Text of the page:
“I don’t care about the value of my business.”  

You won’t hear those words coming from a successful business owner or executive!  The strategic management of legal risks to protect the value and assets of a company has become one of the most important roles of any business owner, executive, or director.  Whether selling a business, transitioning to the next generation, attracting investors, or expanding into new markets, managing legal risks enhances the value of a company.

Businesses face risks on a daily basis.  Certain risks, like entering a new marketplace, have positive consequences which lead to growth and increased profitability.  However, other business risks are frequently unintended or unforeseen and result in litigation, fines, or the loss of key employees.  Business owners and executives without legal assistance play the dual role of making business decisions and legal decisions.  A failure to understand legal risks and their impact on the bottom line, negatively impacts the value of a business before the business owner even realizes it is too late.

The following five categories present examples of legal risks, which if not handled appropriately, can impact the value of a business.

Corporate – Governance, business structure, and business practices should routinely be evaluated to determine effectiveness and exposure to legal risks.  Are the directors fulfilling their legal obligations?  Does the business have an appropriate legal structure?  Is the company structured to maximize value?  If operating internationally, is the company exposed to Foreign Corrupt Practices Act violations?  A nimble business will constantly ask questions like these and act decisively to minimize legal risk by implementing new policies and procedures.

Assets – A business must protect its tangible and intangible property, as well as its own human capital.  A failure to do so imparts risk and devalues the business.  Are the tangible assets properly insured or sheltered from legal liability?  Are the intangible assets titled in the name of the company and properly registered?  Are key employees properly incented and locked in for the future of the business?  Loss of tangible and intangible assets and human capital diminish the value of any company.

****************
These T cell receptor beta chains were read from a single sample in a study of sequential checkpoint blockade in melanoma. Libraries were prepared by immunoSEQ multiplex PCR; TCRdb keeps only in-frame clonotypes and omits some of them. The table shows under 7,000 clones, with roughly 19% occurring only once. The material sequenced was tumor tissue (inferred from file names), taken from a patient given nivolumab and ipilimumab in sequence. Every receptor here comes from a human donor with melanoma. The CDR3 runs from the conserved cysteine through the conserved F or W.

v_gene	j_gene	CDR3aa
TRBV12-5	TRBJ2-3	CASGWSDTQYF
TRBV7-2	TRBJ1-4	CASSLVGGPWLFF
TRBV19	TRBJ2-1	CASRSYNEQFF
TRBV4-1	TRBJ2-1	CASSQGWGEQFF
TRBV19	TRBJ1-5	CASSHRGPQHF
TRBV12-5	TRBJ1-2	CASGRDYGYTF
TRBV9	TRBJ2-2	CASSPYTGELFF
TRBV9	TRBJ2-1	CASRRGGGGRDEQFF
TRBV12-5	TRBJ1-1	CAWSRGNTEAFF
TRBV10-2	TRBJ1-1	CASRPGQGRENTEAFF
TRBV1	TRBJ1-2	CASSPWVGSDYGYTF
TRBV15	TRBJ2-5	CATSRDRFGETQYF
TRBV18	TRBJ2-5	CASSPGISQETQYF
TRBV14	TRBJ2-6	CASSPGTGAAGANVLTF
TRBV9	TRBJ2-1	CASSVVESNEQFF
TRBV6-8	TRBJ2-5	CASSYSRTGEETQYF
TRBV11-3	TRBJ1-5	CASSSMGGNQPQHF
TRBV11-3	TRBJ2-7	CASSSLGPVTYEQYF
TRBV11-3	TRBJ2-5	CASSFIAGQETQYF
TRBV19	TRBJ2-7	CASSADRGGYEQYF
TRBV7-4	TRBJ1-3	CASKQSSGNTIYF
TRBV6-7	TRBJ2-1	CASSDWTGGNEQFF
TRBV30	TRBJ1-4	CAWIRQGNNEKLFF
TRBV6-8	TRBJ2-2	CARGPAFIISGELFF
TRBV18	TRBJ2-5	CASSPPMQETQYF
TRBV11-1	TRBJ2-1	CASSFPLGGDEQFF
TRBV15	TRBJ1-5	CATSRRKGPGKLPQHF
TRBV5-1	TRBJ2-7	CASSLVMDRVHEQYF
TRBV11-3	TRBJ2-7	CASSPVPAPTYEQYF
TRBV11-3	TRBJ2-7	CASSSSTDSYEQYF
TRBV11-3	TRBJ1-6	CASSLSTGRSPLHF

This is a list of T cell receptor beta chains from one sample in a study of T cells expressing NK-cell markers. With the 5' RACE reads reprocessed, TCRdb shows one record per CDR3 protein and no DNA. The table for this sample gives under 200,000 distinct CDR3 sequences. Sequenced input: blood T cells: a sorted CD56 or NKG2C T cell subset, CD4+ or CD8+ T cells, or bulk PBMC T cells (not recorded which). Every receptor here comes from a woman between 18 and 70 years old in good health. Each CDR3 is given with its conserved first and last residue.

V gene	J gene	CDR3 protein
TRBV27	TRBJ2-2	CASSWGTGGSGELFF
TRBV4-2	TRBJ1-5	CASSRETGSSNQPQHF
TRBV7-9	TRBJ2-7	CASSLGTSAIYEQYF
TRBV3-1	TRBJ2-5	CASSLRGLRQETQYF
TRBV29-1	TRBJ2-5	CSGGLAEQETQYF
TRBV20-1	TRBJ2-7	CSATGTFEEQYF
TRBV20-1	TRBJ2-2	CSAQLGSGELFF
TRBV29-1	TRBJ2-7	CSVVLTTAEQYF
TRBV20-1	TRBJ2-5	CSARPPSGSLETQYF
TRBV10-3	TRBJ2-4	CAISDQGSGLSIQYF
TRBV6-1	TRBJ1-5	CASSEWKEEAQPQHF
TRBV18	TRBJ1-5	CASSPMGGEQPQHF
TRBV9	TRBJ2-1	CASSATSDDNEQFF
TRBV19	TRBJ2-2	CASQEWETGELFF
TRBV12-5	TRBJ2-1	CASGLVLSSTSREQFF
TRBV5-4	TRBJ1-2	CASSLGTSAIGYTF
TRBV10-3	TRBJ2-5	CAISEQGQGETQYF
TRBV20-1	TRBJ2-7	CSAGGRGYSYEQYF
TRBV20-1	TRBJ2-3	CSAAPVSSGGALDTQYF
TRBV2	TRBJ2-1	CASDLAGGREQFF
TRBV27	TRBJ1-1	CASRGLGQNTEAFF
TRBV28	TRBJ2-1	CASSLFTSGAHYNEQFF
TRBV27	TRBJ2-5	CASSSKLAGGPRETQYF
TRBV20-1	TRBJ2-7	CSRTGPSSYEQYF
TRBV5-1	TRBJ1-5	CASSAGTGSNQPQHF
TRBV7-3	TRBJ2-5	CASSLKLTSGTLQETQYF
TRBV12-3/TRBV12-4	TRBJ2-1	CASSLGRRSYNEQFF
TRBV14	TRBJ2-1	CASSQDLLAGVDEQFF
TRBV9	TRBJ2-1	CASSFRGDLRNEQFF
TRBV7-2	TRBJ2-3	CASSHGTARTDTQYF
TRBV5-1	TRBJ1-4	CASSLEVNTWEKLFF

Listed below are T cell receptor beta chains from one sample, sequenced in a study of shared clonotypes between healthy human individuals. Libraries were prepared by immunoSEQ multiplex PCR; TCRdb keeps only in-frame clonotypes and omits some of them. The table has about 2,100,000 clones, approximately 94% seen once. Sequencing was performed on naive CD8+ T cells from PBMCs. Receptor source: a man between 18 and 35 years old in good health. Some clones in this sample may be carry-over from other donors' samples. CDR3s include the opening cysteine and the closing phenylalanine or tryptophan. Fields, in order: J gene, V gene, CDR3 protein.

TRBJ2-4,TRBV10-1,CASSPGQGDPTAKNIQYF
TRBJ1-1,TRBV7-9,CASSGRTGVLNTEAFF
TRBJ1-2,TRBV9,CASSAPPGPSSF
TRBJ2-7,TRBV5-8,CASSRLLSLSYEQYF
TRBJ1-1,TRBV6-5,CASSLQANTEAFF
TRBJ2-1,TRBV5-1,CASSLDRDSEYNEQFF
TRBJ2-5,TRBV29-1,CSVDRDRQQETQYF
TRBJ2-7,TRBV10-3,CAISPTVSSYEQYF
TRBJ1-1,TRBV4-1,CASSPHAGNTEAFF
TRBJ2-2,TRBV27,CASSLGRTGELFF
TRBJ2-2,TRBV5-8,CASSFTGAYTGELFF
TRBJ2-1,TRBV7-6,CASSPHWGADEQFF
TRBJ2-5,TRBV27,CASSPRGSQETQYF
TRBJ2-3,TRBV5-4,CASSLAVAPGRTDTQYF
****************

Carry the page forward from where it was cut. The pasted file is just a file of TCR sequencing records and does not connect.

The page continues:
Litigation Disputes – No business can completely insulate itself from litigation.  Contract disputes, employee misconduct, product liability claims and disputes over the use of intellectual property can all result in a drain on time and resources, even if the claim does not result in litigation.  Litigation can frequently be avoided by taking proactive steps and working closely with counsel to assess risk and taking the time to insulate the company from liability.

Contracts – Contracts govern the company’s relationships with third parties, as well as its ability to generate revenue and manage expense.  The systematic under-management of contracts creates expense leakage and missed revenue opportunities.  Each of these types of contracts should be reviewed regularly to assess the company’s risk exposure. 

Regulatory – Many businesses must comply with regulatory laws in order to remain viable.  For, example, a food and beverage company must comply with relevant portions of the Food Safety Modernization Act.  Likewise, businesses that collect and process personal data must assess and comply with data privacy (and security) regulations – increasingly in multiple jurisdictions.  Proactive regulatory risk management requires the implementation of policies, procedures and protocols to ensure proper compliance.

Competition is fierce these days.  Business owners and executives should not be responsible for the dual role of making business decisions and legal decisions.  Working with experienced counsel to identify areas of legal risk and to propose reasonable solutions should help businesses avoid significant pitfalls, which would undoubtedly impact the company’s overall value.